Using OpenVPN in an automated deployment

In my previous post I showed how to use Ansible in a Docker container to deploy a software release to some remote server and how to trigger the deployment using a Jenkins job.

But what can we do if the target server is not directly reachable over SSH?

Many organizations use a virtual private network (VPN) infrastructure to provide external parties access to their internal services. If there is such an infrastructure in place we can extend our deployment process to use OpenVPN and still work in an unattended fashion like before.

Adding OpenVPN to our container

To be able to use OpenVPN non-interactively in our container we need to add several elements:

  1. Install OpenVPN:
    RUN DEBIAN_FRONTEND=noninteractive apt-get update && apt-get -y install openvpn
  2. Create a file with the credentials using environment variables:
    CMD echo -e "${VPN_USER}\n${VPN_PASSWORD}" > /tmp/openvpn.access
  3. Connect with OpenVPN using an appropriate VPN configuration and wait for OpenVPN to establish the connection:
    openvpn --config /deployment/our-client-config.ovpn --auth-user-pass /tmp/openvpn.access --daemon && sleep 10

Putting it together our extended Dockerfile may look like this:

FROM ubuntu:18.04
RUN DEBIAN_FRONTEND=noninteractive apt-get update
RUN DEBIAN_FRONTEND=noninteractive apt-get -y dist-upgrade
RUN DEBIAN_FRONTEND=noninteractive apt-get -y install software-properties-common
RUN DEBIAN_FRONTEND=noninteractive apt-get update && apt-get -y install ansible ssh
RUN DEBIAN_FRONTEND=noninteractive apt-get update && apt-get -y install openvpn

SHELL ["/bin/bash", "-c"]
# A place for our vault password file
RUN mkdir /ansible/

# Setup work dir
WORKDIR /deployment

COPY deployment/${TARGET_HOST} .

# Deploy the proposal submission system using openvpn and ansible
CMD echo -e "${VAULT_PASSWORD}" > /ansible/vault.access && \
echo -e "${VPN_USER}\n${VPN_PASSWORD}" > /tmp/openvpn.access && \
ansible-vault decrypt --vault-password-file=/ansible/vault.access ${TARGET_HOST}/credentials/deployer && \
openvpn --config /deployment/our-client-config.ovpn --auth-user-pass /tmp/openvpn.access --daemon && \
sleep 10 && \
ansible-playbook -i ${TARGET_HOST}, -u root --key-file ${TARGET_HOST}/credentials/deployer ansible/deploy.yml && \
ansible-vault encrypt --vault-password-file=/ansible/vault.access ${TARGET_HOST}/credentials/deployer && \
rm -rf /ansible && \
rm /tmp/openvpn.access

As you can see the CMD got quite long and messy by now. In production we put the whole process of executing the Ansible and OpenVPN commands into a shell script as part of our deployment infrastructure. That way we separate the preparations of the environment from the deployment steps themselves. The CMD looks a bit more friendly then:

CMD echo -e "${VPN_USER}\n${VPN_PASSWORD}" > /vpn/openvpn.access && \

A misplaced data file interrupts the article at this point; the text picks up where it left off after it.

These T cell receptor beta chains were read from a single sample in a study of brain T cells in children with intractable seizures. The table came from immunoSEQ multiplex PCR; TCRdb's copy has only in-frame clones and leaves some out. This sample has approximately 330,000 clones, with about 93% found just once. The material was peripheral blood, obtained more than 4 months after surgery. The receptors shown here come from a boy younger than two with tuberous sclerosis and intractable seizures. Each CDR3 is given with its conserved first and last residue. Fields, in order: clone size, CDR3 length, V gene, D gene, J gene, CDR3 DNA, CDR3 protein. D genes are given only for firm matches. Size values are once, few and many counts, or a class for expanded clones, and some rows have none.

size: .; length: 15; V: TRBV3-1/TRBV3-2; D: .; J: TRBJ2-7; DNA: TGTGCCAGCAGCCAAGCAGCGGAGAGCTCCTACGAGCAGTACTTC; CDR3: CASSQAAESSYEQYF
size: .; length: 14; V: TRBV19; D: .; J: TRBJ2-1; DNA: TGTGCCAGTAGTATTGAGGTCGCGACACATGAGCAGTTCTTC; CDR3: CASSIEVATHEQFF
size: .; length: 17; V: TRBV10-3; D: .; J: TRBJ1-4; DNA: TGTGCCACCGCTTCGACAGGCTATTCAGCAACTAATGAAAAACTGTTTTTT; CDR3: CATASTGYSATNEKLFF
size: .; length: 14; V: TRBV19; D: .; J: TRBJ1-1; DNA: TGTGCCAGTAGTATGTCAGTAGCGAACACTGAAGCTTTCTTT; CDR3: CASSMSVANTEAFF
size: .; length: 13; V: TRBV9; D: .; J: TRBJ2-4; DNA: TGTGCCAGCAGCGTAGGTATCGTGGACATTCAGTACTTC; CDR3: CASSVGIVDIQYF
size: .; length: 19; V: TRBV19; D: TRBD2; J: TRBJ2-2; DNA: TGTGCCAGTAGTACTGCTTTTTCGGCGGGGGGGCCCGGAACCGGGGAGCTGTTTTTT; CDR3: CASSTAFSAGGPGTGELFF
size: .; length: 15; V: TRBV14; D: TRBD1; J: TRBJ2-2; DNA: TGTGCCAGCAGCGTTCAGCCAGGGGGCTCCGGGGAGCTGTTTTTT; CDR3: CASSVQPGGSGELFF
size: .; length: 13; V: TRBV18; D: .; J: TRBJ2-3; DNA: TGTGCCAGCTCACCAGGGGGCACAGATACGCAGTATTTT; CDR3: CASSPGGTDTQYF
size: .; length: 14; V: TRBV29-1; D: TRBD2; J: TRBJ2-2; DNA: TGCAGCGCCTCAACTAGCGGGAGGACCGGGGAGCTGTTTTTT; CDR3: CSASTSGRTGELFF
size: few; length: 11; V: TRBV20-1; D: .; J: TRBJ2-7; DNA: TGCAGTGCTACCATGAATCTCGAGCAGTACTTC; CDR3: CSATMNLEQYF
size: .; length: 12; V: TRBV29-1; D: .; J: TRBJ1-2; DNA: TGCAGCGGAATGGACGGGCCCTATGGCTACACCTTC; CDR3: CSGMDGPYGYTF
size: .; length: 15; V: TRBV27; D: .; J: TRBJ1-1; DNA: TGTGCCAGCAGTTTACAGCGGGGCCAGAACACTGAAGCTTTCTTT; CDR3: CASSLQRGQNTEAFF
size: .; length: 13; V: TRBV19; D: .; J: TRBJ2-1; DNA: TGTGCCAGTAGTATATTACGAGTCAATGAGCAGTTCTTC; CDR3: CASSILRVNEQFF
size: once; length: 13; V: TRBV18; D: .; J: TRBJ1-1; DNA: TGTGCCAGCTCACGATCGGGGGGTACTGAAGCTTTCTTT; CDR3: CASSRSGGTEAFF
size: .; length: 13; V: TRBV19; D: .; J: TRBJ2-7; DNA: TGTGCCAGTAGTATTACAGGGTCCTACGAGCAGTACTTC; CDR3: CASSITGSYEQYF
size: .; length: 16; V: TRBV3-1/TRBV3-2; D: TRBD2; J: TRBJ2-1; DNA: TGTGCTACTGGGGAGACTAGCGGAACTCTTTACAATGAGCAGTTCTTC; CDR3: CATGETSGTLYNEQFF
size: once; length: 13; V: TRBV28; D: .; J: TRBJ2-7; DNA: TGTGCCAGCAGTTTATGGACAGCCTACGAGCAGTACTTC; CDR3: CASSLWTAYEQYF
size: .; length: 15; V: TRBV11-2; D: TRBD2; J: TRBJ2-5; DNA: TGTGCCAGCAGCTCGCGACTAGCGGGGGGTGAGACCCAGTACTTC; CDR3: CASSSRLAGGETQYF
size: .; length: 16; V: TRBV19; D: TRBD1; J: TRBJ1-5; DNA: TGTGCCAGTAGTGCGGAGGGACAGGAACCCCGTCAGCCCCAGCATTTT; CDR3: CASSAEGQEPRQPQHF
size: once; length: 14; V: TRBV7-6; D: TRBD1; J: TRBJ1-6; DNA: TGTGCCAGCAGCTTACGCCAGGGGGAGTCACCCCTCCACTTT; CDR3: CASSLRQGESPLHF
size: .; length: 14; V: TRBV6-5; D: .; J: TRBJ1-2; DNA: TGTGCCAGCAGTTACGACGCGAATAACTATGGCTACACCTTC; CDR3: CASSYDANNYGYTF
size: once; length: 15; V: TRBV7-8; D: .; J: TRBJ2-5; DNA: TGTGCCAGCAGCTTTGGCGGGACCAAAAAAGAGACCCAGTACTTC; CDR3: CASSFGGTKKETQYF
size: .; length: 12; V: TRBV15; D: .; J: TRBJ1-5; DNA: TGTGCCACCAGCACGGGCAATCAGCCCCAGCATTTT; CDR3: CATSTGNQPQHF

echo -e "${VAULT_PASSWORD}" > /ansible/vault.access && \
chmod +x deploy.sh && \
./deploy.sh

As another aside you may have to mess around with nameserver configuration depending on the OpenVPN configuration and other infrastructure details. I left that out because it seems specific to the setup with our customer.

Fortunately, there is nothing to do on the ansible side as the whole VPN stuff should be completely transparent for the tools using the network connection to do their job. However we need some additional settings in our Jenkins job.

Adjusting the Jenkins Job

The Jenkins job needs the VPN credentials added and some additional parameters to docker run for the network tunneling to work in the container. The credentials are simply another injected password we may call JOB_VPN_PASSWORD and the full script may now look like follows:

docker build -t app-deploy -f deployment/docker/Dockerfile .
docker run --rm \
--cap-add=NET_ADMIN \
--device=/dev/net/tun \
-e VPN_USER=our-client-vpn-user \
-e VPN_PASSWORD=${JOB_VPN_PASSWORD} \-e VAULT_PASSWORD=${JOB_VAULT_PASSWORD} \
-e TARGET_HOST=${JOB_TARGET_HOST} \
-e ANSIBLE_HOST_KEY_CHECKING=False \
-v `pwd`/artifact:/artifact \
app-deploy

DOCKER_RUN_RESULT=`echo $?`
exit $DOCKER_RUN_RESULT

Conclusion

Adding VPN-support to your automated deployment is not that hard but there are some details to be aware of:

  • OpenVPN needs the credentials in a file – similar to Ansible – to be able to run non-interactively
  • OpenVPN either stays in the foreground or daemonizes right away if you tell it to, not only after the connection was successful. So you have to wait a sufficiently long time before proceeding with your deployment process
  • For OpenVPN to work inside a container docker needs some additional flags to allow proper tunneling of network connections
  • DNS-resolution can be tricky depending on the actual infrastructure. If you experience problems either tune your setup by adjusting name resolution in the container or access the target machines using IPs…

After ironing out the gory details depicted above we have a secure and convenient deployment process that saves a lot of time and nerves in the long run because you can update the deployment at the press of a button.

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